The blog site was in and out - or rather up and down - last week, and not working at all when I wanted to post this on Friday.
This is from Hamlet: Gertrude's speech on Ophelia's death. Not exactly a poem but beautiful, quite beautiful. Obviously many artists have thought so. Ophelia only has 58 lines but she's inspired dozens of paintings, most of them embodying the picture Gertrude paints in these lovely words.
There is a willow grows aslant a brook,
That shows his hoar leaves in the glassy stream;
There with fantastic garlands did she come
Of crow-flowers, nettles, daisies, and long purples
That liberal shepherds give a grosser name,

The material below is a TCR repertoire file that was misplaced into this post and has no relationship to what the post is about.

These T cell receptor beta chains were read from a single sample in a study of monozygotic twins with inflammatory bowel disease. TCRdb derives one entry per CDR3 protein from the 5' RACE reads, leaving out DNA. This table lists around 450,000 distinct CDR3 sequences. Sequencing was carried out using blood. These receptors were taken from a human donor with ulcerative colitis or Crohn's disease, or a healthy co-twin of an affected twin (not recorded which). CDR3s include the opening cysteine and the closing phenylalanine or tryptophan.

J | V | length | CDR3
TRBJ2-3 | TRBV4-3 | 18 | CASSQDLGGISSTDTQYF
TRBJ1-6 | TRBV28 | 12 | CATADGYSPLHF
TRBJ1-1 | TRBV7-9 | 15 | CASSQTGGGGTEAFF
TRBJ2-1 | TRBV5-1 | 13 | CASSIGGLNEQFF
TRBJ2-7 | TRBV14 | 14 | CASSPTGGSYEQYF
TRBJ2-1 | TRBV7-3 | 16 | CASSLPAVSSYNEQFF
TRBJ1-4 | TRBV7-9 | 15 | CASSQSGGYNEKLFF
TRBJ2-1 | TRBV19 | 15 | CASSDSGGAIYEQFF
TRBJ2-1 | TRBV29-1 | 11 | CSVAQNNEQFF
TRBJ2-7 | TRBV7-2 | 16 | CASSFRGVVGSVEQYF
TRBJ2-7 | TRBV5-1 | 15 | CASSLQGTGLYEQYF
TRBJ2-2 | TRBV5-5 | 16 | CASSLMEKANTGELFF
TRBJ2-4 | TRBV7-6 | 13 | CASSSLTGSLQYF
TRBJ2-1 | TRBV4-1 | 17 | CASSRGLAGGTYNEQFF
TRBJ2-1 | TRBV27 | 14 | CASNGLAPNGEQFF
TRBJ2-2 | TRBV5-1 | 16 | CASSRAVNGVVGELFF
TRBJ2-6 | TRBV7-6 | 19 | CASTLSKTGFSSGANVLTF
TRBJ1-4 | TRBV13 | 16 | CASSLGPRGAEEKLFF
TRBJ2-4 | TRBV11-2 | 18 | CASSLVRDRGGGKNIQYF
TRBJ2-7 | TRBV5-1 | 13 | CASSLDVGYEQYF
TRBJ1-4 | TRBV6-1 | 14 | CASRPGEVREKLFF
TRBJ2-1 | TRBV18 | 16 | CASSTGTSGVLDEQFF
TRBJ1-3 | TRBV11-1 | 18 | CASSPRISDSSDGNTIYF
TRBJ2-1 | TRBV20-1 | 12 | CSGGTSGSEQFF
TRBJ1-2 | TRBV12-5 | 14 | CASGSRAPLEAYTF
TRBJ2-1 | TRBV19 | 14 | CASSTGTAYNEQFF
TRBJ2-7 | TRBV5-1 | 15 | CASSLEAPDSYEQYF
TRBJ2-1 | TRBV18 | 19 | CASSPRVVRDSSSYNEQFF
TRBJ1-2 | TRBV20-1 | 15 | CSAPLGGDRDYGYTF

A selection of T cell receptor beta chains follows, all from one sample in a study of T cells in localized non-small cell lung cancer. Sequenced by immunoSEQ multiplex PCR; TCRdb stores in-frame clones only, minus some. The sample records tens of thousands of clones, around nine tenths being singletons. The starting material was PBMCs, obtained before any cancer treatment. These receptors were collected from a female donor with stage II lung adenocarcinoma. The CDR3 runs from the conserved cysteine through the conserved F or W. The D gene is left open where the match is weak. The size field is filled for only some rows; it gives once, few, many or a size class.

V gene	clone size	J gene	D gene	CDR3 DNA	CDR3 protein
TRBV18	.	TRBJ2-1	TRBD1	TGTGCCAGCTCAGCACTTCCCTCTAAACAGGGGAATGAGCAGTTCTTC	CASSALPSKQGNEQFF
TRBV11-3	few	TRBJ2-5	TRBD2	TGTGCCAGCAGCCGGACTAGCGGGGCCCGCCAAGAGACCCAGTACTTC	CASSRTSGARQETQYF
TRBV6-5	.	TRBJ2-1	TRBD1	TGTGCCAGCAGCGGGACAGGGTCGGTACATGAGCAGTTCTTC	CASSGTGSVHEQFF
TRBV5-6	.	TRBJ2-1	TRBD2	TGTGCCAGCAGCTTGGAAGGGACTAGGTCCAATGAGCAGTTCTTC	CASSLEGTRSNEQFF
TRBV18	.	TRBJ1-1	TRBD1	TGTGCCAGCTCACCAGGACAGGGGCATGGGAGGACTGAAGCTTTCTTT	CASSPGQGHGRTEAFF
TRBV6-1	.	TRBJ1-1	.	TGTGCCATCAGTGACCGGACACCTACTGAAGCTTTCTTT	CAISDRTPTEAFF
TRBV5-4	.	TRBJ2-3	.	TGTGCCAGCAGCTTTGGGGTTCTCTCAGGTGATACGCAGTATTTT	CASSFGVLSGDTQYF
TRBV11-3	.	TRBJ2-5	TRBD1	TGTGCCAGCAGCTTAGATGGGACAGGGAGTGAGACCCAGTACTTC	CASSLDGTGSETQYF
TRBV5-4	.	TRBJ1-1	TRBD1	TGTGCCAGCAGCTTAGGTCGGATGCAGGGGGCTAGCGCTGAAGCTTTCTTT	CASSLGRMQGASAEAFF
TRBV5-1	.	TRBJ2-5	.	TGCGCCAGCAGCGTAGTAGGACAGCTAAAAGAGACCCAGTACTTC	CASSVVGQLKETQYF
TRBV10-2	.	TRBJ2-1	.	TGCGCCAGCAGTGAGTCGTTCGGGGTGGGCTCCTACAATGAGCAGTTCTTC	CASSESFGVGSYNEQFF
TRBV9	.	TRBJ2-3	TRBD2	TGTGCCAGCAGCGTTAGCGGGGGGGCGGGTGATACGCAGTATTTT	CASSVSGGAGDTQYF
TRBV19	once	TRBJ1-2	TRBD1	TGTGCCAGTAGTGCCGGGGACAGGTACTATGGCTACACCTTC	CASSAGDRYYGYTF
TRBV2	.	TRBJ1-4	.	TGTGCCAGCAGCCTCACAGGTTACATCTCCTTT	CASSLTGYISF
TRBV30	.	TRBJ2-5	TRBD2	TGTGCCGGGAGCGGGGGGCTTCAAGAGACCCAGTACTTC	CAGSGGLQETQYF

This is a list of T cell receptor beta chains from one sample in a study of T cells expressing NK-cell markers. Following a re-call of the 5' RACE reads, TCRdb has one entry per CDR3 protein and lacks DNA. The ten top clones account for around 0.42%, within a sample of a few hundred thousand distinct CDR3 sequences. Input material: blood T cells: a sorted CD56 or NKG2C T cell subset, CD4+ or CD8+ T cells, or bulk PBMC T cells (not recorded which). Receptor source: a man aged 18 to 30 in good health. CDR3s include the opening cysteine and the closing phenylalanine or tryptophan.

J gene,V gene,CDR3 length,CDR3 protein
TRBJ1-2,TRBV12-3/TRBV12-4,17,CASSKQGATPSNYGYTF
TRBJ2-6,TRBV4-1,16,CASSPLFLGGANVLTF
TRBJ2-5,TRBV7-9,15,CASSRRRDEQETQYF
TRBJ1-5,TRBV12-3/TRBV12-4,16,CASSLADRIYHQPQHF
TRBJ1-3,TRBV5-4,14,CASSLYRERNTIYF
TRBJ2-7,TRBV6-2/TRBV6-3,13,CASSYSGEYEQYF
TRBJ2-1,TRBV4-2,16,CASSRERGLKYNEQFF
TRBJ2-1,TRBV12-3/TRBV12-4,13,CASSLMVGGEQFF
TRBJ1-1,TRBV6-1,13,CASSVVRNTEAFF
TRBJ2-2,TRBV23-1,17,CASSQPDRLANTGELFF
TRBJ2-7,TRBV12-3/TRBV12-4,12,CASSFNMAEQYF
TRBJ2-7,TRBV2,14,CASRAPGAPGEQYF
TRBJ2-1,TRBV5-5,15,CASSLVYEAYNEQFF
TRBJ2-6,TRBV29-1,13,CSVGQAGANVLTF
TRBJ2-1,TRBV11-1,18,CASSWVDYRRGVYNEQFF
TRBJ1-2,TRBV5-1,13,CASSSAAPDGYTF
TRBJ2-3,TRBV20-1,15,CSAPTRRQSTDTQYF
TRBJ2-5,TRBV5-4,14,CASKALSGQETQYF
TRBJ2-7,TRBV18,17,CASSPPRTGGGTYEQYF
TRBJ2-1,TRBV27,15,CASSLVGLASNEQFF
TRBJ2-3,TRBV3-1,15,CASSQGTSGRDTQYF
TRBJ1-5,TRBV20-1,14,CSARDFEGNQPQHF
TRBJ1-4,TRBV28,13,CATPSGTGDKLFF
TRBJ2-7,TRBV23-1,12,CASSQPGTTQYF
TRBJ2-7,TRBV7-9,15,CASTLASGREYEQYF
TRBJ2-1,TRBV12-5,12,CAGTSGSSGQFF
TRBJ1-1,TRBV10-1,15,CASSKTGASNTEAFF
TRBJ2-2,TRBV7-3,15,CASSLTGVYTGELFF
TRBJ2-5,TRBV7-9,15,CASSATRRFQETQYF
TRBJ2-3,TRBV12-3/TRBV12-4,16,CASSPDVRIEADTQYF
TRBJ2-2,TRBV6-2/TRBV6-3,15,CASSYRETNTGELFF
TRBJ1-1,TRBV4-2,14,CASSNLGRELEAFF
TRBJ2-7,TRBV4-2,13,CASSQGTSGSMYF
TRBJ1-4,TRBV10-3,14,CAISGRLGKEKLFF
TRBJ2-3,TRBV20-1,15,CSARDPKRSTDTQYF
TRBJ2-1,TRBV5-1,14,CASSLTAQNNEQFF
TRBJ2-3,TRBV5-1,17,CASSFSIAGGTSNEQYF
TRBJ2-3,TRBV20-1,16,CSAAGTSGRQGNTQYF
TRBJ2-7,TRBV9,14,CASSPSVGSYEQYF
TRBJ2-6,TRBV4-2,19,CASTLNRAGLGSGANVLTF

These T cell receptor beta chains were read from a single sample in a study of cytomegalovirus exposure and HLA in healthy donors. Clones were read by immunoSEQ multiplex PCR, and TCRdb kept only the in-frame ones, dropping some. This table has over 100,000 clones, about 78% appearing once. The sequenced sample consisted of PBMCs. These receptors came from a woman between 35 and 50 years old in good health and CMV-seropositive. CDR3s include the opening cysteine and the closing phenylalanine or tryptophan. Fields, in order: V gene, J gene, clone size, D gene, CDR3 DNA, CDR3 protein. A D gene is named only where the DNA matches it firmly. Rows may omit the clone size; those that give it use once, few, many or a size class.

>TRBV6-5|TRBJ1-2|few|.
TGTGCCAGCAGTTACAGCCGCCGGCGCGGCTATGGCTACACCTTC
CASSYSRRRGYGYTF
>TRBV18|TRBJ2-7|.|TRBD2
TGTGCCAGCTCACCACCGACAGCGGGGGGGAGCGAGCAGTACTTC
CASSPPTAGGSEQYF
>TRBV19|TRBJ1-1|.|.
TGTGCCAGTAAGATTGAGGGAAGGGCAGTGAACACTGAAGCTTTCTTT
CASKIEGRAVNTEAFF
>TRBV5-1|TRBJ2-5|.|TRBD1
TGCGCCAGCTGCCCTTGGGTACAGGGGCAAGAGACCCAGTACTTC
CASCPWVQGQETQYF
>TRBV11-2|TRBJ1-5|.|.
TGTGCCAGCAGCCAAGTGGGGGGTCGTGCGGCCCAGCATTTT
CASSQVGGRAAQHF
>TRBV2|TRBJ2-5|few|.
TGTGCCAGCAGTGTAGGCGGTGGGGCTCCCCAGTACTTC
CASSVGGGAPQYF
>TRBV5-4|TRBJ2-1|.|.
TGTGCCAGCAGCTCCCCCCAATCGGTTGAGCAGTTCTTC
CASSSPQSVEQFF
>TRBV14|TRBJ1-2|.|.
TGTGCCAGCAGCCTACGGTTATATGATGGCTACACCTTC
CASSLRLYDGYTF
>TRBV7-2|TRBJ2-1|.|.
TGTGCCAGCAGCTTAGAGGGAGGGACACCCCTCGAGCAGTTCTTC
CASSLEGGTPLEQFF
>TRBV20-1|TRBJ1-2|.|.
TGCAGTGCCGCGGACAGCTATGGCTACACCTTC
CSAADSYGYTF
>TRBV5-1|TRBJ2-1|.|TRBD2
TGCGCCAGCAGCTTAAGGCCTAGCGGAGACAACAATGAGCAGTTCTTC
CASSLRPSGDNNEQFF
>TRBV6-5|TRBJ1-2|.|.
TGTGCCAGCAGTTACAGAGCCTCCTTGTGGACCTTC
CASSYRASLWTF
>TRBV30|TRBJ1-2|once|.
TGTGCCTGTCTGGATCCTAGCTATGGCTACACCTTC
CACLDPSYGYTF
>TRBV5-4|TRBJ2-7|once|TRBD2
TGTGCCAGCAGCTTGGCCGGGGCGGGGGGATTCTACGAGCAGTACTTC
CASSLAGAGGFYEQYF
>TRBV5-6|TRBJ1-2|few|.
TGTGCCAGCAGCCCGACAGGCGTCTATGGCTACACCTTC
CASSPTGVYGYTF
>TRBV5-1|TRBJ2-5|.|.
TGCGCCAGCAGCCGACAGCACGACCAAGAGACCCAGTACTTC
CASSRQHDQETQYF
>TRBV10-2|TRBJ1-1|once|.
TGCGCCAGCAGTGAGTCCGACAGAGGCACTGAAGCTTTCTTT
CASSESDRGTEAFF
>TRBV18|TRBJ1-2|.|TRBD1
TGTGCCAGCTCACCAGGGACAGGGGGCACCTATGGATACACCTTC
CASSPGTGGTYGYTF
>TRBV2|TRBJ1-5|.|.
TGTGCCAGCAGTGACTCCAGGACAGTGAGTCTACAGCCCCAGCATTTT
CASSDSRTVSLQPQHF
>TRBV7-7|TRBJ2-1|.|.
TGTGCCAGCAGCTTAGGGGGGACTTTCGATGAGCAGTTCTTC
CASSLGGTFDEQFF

But our cold maids do dead men's fingers call them:
There, on the pendent boughs her coronet weeds
Clambering to hang, an envious sliver broke;
When down her weedy trophies and herself
Fell in the weeping brook. Her clothes spread wide;
And, mermaid-like, awhile they bore her up:
Which time she chanted snatches of old tunes;
As one incapable of her own distress,
Or like a creature native and indued
Unto that element: but long it could not be
Till that her garments, heavy with their drink,
Pull'd the poor wretch from her melodious lay
To muddy death.